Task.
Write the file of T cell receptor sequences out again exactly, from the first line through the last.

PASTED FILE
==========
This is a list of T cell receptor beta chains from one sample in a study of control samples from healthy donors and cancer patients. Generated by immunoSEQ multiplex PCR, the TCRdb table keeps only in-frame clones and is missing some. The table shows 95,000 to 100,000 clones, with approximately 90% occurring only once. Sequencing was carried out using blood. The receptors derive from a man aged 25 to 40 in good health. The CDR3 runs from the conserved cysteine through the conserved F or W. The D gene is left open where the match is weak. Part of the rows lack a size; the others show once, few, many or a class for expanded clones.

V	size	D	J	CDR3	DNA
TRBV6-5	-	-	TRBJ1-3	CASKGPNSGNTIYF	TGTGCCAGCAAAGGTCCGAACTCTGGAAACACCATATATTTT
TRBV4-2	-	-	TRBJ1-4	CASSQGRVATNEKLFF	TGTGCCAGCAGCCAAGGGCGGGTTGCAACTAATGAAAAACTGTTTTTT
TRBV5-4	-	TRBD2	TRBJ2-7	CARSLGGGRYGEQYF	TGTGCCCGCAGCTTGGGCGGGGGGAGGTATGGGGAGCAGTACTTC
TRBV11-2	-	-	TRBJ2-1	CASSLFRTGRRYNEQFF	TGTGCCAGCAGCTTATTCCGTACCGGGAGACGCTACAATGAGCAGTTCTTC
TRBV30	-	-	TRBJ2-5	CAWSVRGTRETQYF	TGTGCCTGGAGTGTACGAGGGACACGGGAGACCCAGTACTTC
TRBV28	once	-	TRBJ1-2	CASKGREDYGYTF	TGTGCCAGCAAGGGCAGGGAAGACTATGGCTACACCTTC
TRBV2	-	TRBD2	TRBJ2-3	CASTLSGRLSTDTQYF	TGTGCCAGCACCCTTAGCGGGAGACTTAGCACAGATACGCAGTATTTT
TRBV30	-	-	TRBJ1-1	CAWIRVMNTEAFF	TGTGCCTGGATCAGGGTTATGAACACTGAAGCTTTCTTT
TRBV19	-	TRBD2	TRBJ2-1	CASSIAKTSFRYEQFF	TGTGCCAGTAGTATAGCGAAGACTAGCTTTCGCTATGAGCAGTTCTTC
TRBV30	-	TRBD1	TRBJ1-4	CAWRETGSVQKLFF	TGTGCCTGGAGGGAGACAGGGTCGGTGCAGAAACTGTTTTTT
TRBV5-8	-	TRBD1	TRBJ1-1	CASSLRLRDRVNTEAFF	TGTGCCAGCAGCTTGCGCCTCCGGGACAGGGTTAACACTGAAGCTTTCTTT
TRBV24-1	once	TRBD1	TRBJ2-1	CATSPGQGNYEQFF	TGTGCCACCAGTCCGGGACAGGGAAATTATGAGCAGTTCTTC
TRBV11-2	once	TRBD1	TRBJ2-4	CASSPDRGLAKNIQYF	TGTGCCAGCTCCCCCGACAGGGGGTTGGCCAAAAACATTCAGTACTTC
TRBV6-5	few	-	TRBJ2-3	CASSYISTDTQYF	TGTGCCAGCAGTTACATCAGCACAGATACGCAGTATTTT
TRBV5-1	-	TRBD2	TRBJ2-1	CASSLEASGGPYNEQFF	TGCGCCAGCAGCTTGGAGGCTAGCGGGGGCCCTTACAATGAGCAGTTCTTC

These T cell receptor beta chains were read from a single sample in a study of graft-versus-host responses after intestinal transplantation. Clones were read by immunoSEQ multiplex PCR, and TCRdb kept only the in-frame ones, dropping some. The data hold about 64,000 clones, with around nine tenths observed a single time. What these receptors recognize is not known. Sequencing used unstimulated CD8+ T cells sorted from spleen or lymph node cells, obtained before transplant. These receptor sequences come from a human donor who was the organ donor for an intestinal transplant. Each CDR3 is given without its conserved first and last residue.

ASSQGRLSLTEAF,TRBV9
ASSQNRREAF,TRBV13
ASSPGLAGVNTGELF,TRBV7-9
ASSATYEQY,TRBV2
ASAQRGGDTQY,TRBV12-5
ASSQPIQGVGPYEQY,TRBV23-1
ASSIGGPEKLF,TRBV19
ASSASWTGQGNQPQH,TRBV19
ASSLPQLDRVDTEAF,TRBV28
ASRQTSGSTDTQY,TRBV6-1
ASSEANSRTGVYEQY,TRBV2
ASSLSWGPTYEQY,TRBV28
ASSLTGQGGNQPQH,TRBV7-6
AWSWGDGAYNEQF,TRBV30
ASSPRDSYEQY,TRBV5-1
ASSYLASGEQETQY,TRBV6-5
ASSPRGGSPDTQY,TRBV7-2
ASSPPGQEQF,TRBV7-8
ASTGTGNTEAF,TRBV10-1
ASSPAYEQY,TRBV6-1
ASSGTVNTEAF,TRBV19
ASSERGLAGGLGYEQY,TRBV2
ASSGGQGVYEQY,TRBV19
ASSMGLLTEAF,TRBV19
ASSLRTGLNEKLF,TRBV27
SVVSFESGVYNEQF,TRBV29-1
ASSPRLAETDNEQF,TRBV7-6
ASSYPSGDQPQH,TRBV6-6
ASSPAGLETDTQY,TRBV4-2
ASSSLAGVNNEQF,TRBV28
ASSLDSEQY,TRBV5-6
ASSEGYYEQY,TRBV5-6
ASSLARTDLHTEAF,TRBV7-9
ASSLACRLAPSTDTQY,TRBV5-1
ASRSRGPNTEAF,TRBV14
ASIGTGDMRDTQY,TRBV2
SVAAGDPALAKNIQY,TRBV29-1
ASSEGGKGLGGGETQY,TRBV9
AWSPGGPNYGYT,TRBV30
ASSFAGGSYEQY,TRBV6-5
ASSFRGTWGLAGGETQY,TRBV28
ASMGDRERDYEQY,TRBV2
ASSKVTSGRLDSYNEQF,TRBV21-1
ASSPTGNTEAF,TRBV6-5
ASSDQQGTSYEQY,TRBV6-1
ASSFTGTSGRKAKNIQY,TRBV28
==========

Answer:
This is a list of T cell receptor beta chains from one sample in a study of control samples from healthy donors and cancer patients. Generated by immunoSEQ multiplex PCR, the TCRdb table keeps only in-frame clones and is missing some. The table shows 95,000 to 100,000 clones, with approximately 90% occurring only once. Sequencing was carried out using blood. The receptors derive from a man aged 25 to 40 in good health. The CDR3 runs from the conserved cysteine through the conserved F or W. The D gene is left open where the match is weak. Part of the rows lack a size; the others show once, few, many or a class for expanded clones.

V	size	D	J	CDR3	DNA
TRBV6-5	-	-	TRBJ1-3	CASKGPNSGNTIYF	TGTGCCAGCAAAGGTCCGAACTCTGGAAACACCATATATTTT
TRBV4-2	-	-	TRBJ1-4	CASSQGRVATNEKLFF	TGTGCCAGCAGCCAAGGGCGGGTTGCAACTAATGAAAAACTGTTTTTT
TRBV5-4	-	TRBD2	TRBJ2-7	CARSLGGGRYGEQYF	TGTGCCCGCAGCTTGGGCGGGGGGAGGTATGGGGAGCAGTACTTC
TRBV11-2	-	-	TRBJ2-1	CASSLFRTGRRYNEQFF	TGTGCCAGCAGCTTATTCCGTACCGGGAGACGCTACAATGAGCAGTTCTTC
TRBV30	-	-	TRBJ2-5	CAWSVRGTRETQYF	TGTGCCTGGAGTGTACGAGGGACACGGGAGACCCAGTACTTC
TRBV28	once	-	TRBJ1-2	CASKGREDYGYTF	TGTGCCAGCAAGGGCAGGGAAGACTATGGCTACACCTTC
TRBV2	-	TRBD2	TRBJ2-3	CASTLSGRLSTDTQYF	TGTGCCAGCACCCTTAGCGGGAGACTTAGCACAGATACGCAGTATTTT
TRBV30	-	-	TRBJ1-1	CAWIRVMNTEAFF	TGTGCCTGGATCAGGGTTATGAACACTGAAGCTTTCTTT
TRBV19	-	TRBD2	TRBJ2-1	CASSIAKTSFRYEQFF	TGTGCCAGTAGTATAGCGAAGACTAGCTTTCGCTATGAGCAGTTCTTC
TRBV30	-	TRBD1	TRBJ1-4	CAWRETGSVQKLFF	TGTGCCTGGAGGGAGACAGGGTCGGTGCAGAAACTGTTTTTT
TRBV5-8	-	TRBD1	TRBJ1-1	CASSLRLRDRVNTEAFF	TGTGCCAGCAGCTTGCGCCTCCGGGACAGGGTTAACACTGAAGCTTTCTTT
TRBV24-1	once	TRBD1	TRBJ2-1	CATSPGQGNYEQFF	TGTGCCACCAGTCCGGGACAGGGAAATTATGAGCAGTTCTTC
TRBV11-2	once	TRBD1	TRBJ2-4	CASSPDRGLAKNIQYF	TGTGCCAGCTCCCCCGACAGGGGGTTGGCCAAAAACATTCAGTACTTC
TRBV6-5	few	-	TRBJ2-3	CASSYISTDTQYF	TGTGCCAGCAGTTACATCAGCACAGATACGCAGTATTTT
TRBV5-1	-	TRBD2	TRBJ2-1	CASSLEASGGPYNEQFF	TGCGCCAGCAGCTTGGAGGCTAGCGGGGGCCCTTACAATGAGCAGTTCTTC

These T cell receptor beta chains were read from a single sample in a study of graft-versus-host responses after intestinal transplantation. Clones were read by immunoSEQ multiplex PCR, and TCRdb kept only the in-frame ones, dropping some. The data hold about 64,000 clones, with around nine tenths observed a single time. What these receptors recognize is not known. Sequencing used unstimulated CD8+ T cells sorted from spleen or lymph node cells, obtained before transplant. These receptor sequences come from a human donor who was the organ donor for an intestinal transplant. Each CDR3 is given without its conserved first and last residue.

ASSQGRLSLTEAF,TRBV9
ASSQNRREAF,TRBV13
ASSPGLAGVNTGELF,TRBV7-9
ASSATYEQY,TRBV2
ASAQRGGDTQY,TRBV12-5
ASSQPIQGVGPYEQY,TRBV23-1
ASSIGGPEKLF,TRBV19
ASSASWTGQGNQPQH,TRBV19
ASSLPQLDRVDTEAF,TRBV28
ASRQTSGSTDTQY,TRBV6-1
ASSEANSRTGVYEQY,TRBV2
ASSLSWGPTYEQY,TRBV28
ASSLTGQGGNQPQH,TRBV7-6
AWSWGDGAYNEQF,TRBV30
ASSPRDSYEQY,TRBV5-1
ASSYLASGEQETQY,TRBV6-5
ASSPRGGSPDTQY,TRBV7-2
ASSPPGQEQF,TRBV7-8
ASTGTGNTEAF,TRBV10-1
ASSPAYEQY,TRBV6-1
ASSGTVNTEAF,TRBV19
ASSERGLAGGLGYEQY,TRBV2
ASSGGQGVYEQY,TRBV19
ASSMGLLTEAF,TRBV19
ASSLRTGLNEKLF,TRBV27
SVVSFESGVYNEQF,TRBV29-1
ASSPRLAETDNEQF,TRBV7-6
ASSYPSGDQPQH,TRBV6-6
ASSPAGLETDTQY,TRBV4-2
ASSSLAGVNNEQF,TRBV28
ASSLDSEQY,TRBV5-6
ASSEGYYEQY,TRBV5-6
ASSLARTDLHTEAF,TRBV7-9
ASSLACRLAPSTDTQY,TRBV5-1
ASRSRGPNTEAF,TRBV14
ASIGTGDMRDTQY,TRBV2
SVAAGDPALAKNIQY,TRBV29-1
ASSEGGKGLGGGETQY,TRBV9
AWSPGGPNYGYT,TRBV30
ASSFAGGSYEQY,TRBV6-5
ASSFRGTWGLAGGETQY,TRBV28
ASMGDRERDYEQY,TRBV2
ASSKVTSGRLDSYNEQF,TRBV21-1
ASSPTGNTEAF,TRBV6-5
ASSDQQGTSYEQY,TRBV6-1
ASSFTGTSGRKAKNIQY,TRBV28